The 150 women in my group and I sprinted down the beach and into to chilly surf and dove in to start putting 70.3 miles behind us. The swim field was gentle compared to my mass swim start at Arizona Ironman where I duked it out with over 2000 men and only 384 other women. All the gals I was swimming with were actually polite and swam around rather than over one another. We had a half mile swim out and a nice line of big yellow markers with the Ironman logo on them to follow. There were Coast Guard boats, life guards on jet skis, kayaks, surf boards, and helicopters roving overhead. If anything was going to happen, there were plenty of people to take care of us in case of an emergency. Since we were all fantastic swimmers, the only threat that we might encounter would be sharks! "Excuse me, but we are racing here and do not have time for your predator instincts. Yes we look like slick seals in our wetsuits, but we are NO WHERE as fat and juicy as a seal. We are lean, mean, racing machines here Mr. Mako--so SCRAM! BEAT IT!! GET THE F--K OUT OF MY WAY!!!" Whoa, there is the orange marker to start the turn around. At this point I see one or two green swim caps from the men's wave from behind us and then, I swear on it, I saw David! Who else would be this far up on the swim course in a red swim cap and in a sleeveless wetsuit??!!?? David swam for UT and was only hundredths of a second off from making the Olympic trials. As we turned the second orange marker and turned towards shore, we were blinded by the sun that had gotten high enough to become a major distraction. I now had to look for large triangular shadows rather than yellow markers to make it back to shore. I was feeling faster on the way back in with the waves pushing me along. Soon a larger group of men in green caps overtook me and I was able to draft off of them for at least 100 to 150 yards. Now I was seeing pink caps from the men's swim start that was before ours. I started to see Pier 60 on my left and I knew that it was not long before I would be back on the beach. Surprisingly, I was able to see the bottom of the gulf and saw the ripples in the sand that were highlighted from the sunlight streaming through the water. I was getting close. I started seeing people stand up, but I knew that I had to try to get as close in to shore as possible. Some people stand up in waist deep or thigh deep water, but they still have to wade into shore. I shorten my stroke so that when I stand up I am only in water that is half way up to my knee. It makes it so much easier to get out of the water and get running up the beach. I unzipped my faithful Orca/Team in Training wetsuit and dashed up the beach as I pulled it off my arms and got it down around my hips. I ran over the timing mat, through the showers to rinse off my face and then over to the volunteers who were stripping wetsuits off of the athletes. They helped me up off the ground, gave me my wetsuit and then it was off to get my blue gear bag.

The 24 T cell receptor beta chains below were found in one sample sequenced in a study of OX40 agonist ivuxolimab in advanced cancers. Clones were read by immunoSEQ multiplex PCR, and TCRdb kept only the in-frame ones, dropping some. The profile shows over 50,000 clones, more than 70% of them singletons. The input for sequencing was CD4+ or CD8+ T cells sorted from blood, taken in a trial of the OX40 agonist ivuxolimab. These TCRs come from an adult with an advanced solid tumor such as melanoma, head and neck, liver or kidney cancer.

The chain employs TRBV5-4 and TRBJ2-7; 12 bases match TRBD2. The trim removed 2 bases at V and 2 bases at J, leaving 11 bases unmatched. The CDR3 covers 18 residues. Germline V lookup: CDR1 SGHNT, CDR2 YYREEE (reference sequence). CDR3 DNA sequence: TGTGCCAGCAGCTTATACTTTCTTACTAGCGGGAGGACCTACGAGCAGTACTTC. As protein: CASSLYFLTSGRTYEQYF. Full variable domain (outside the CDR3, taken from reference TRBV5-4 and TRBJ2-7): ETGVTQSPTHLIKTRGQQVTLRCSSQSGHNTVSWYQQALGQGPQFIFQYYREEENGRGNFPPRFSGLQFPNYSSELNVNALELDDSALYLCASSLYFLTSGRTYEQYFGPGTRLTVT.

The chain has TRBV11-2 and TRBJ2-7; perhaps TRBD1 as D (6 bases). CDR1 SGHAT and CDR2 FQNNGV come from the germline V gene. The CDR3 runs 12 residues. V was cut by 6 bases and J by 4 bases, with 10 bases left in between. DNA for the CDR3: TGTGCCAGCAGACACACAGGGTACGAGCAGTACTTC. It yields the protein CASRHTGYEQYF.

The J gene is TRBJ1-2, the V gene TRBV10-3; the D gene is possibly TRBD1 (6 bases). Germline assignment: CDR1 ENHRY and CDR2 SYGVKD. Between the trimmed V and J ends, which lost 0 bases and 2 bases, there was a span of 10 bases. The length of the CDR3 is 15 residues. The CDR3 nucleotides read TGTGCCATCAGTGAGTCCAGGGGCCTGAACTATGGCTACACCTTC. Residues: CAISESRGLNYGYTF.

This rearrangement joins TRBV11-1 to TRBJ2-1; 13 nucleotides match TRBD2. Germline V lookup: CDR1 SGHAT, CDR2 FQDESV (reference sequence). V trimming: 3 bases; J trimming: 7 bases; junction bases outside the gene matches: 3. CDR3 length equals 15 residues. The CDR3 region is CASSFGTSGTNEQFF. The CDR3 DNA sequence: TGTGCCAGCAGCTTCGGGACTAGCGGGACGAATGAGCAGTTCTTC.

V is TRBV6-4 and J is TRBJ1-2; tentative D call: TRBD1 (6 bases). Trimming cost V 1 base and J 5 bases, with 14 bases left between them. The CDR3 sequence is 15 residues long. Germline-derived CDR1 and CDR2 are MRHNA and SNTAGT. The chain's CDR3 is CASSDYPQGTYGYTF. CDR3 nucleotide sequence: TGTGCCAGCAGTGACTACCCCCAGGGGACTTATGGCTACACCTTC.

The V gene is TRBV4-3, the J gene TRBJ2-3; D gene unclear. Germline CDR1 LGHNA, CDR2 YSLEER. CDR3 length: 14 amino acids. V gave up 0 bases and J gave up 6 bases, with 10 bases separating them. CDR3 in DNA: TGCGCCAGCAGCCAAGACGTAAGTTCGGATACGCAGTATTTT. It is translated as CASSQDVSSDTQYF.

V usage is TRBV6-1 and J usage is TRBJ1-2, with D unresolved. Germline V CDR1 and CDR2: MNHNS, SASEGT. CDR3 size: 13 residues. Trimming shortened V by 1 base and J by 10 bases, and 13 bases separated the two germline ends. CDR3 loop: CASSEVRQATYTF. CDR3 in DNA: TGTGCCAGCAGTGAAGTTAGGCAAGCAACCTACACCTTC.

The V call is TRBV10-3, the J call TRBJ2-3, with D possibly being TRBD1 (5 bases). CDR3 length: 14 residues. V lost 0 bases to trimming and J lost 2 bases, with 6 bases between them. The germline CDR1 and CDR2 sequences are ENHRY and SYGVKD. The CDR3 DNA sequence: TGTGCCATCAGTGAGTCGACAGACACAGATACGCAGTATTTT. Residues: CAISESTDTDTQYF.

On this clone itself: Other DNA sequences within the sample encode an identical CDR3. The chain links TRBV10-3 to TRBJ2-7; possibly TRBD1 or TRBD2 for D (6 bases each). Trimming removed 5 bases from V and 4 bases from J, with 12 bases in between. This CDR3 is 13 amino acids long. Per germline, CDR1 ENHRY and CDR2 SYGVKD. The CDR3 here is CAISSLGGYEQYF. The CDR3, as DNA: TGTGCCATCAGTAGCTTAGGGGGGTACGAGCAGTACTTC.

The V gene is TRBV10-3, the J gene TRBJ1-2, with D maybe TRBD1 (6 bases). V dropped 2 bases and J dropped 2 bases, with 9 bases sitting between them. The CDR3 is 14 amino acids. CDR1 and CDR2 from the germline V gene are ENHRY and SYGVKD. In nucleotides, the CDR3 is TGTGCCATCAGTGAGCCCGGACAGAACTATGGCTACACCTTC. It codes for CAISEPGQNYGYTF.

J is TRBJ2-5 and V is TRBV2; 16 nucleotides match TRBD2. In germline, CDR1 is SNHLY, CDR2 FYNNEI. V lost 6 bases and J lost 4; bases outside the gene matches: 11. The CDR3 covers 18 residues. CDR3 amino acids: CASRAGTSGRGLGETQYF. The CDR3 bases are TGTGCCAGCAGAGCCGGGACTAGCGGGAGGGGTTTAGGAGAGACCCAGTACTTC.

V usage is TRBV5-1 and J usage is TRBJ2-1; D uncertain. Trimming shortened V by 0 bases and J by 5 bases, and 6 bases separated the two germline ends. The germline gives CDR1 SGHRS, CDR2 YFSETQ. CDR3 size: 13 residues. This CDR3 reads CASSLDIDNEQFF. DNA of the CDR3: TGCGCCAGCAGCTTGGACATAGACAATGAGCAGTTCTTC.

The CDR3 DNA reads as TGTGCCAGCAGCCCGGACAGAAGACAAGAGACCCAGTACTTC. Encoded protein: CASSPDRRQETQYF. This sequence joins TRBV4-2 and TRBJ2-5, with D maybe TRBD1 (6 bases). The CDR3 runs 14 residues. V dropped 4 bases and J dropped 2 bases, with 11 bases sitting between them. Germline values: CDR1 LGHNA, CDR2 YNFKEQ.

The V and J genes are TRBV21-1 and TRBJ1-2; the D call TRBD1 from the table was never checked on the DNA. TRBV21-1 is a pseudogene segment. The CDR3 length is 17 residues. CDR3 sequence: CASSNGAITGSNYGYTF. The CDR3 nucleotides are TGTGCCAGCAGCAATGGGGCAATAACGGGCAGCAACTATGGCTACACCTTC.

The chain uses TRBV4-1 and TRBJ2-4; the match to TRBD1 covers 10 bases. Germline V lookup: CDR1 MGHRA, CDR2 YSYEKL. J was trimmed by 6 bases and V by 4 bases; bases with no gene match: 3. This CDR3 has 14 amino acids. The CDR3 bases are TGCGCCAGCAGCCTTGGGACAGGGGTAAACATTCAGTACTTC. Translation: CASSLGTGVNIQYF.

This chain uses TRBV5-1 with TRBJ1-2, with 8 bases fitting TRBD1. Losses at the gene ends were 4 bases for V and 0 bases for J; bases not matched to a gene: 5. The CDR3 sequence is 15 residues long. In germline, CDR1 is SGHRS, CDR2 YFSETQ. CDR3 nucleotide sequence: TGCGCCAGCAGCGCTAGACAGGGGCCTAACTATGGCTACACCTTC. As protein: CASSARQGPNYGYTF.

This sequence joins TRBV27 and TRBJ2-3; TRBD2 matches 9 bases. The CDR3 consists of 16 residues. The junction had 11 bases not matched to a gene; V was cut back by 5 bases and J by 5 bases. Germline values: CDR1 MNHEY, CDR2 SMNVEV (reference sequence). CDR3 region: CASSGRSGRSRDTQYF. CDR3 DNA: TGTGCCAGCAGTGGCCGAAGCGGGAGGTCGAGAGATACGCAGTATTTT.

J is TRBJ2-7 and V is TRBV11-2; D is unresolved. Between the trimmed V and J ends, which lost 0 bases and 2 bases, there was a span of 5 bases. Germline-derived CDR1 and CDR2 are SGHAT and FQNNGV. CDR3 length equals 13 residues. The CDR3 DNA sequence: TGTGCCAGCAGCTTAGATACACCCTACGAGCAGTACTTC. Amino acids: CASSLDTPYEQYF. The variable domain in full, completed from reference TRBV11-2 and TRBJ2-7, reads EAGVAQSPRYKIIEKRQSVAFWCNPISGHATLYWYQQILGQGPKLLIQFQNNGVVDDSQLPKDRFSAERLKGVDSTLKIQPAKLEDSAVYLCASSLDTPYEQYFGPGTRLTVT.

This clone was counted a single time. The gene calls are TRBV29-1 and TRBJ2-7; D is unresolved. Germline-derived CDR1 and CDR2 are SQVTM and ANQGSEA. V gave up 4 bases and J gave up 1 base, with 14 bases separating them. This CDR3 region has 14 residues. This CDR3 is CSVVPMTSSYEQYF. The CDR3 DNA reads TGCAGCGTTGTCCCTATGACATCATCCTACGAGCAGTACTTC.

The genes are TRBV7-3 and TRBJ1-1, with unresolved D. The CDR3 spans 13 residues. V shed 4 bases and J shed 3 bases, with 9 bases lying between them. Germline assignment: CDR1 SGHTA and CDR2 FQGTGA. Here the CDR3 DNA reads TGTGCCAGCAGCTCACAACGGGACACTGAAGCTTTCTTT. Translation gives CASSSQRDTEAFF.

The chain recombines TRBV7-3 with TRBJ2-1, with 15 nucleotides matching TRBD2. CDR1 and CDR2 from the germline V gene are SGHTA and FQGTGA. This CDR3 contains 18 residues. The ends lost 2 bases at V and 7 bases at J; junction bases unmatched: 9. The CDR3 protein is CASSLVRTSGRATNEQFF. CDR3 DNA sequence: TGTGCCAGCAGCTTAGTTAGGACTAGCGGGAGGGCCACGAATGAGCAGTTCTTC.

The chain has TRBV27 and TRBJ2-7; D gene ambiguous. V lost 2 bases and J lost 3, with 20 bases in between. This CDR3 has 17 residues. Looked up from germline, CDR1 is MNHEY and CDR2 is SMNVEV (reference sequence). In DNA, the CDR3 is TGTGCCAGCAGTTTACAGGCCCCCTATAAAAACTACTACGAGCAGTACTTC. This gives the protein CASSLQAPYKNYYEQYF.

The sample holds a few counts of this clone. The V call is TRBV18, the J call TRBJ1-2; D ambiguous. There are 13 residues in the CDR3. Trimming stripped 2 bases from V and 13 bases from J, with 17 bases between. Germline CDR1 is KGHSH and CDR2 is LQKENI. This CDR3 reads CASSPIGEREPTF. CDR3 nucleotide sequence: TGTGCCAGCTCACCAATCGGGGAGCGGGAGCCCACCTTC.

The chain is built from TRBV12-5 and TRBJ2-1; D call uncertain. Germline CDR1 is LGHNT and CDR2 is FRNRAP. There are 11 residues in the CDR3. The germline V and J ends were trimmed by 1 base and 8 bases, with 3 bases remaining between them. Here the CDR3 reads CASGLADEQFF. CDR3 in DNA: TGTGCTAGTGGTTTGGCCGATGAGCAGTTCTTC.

Monday, November 12, 2007

Friday--The day before the BIG race

On Friday morning, Mitch, David, and I got up early and had some breakfast before heading out the door to do an open water swim. We left Geoff still sleeping, back at the casa. It was a little chilly at 8 am and we had some warm clothes on. It was not a lot of fun to stand on the cold sidewalk in bare feet. David showed me a nifty trick of putting a plastic grocery sack over my foot as I got into my wetsuit. It just slid on! How had I missed out on that tid-bit of information? We turned in our gear to the Gatorade tent and tracked through the cold sand down to the edge of the water.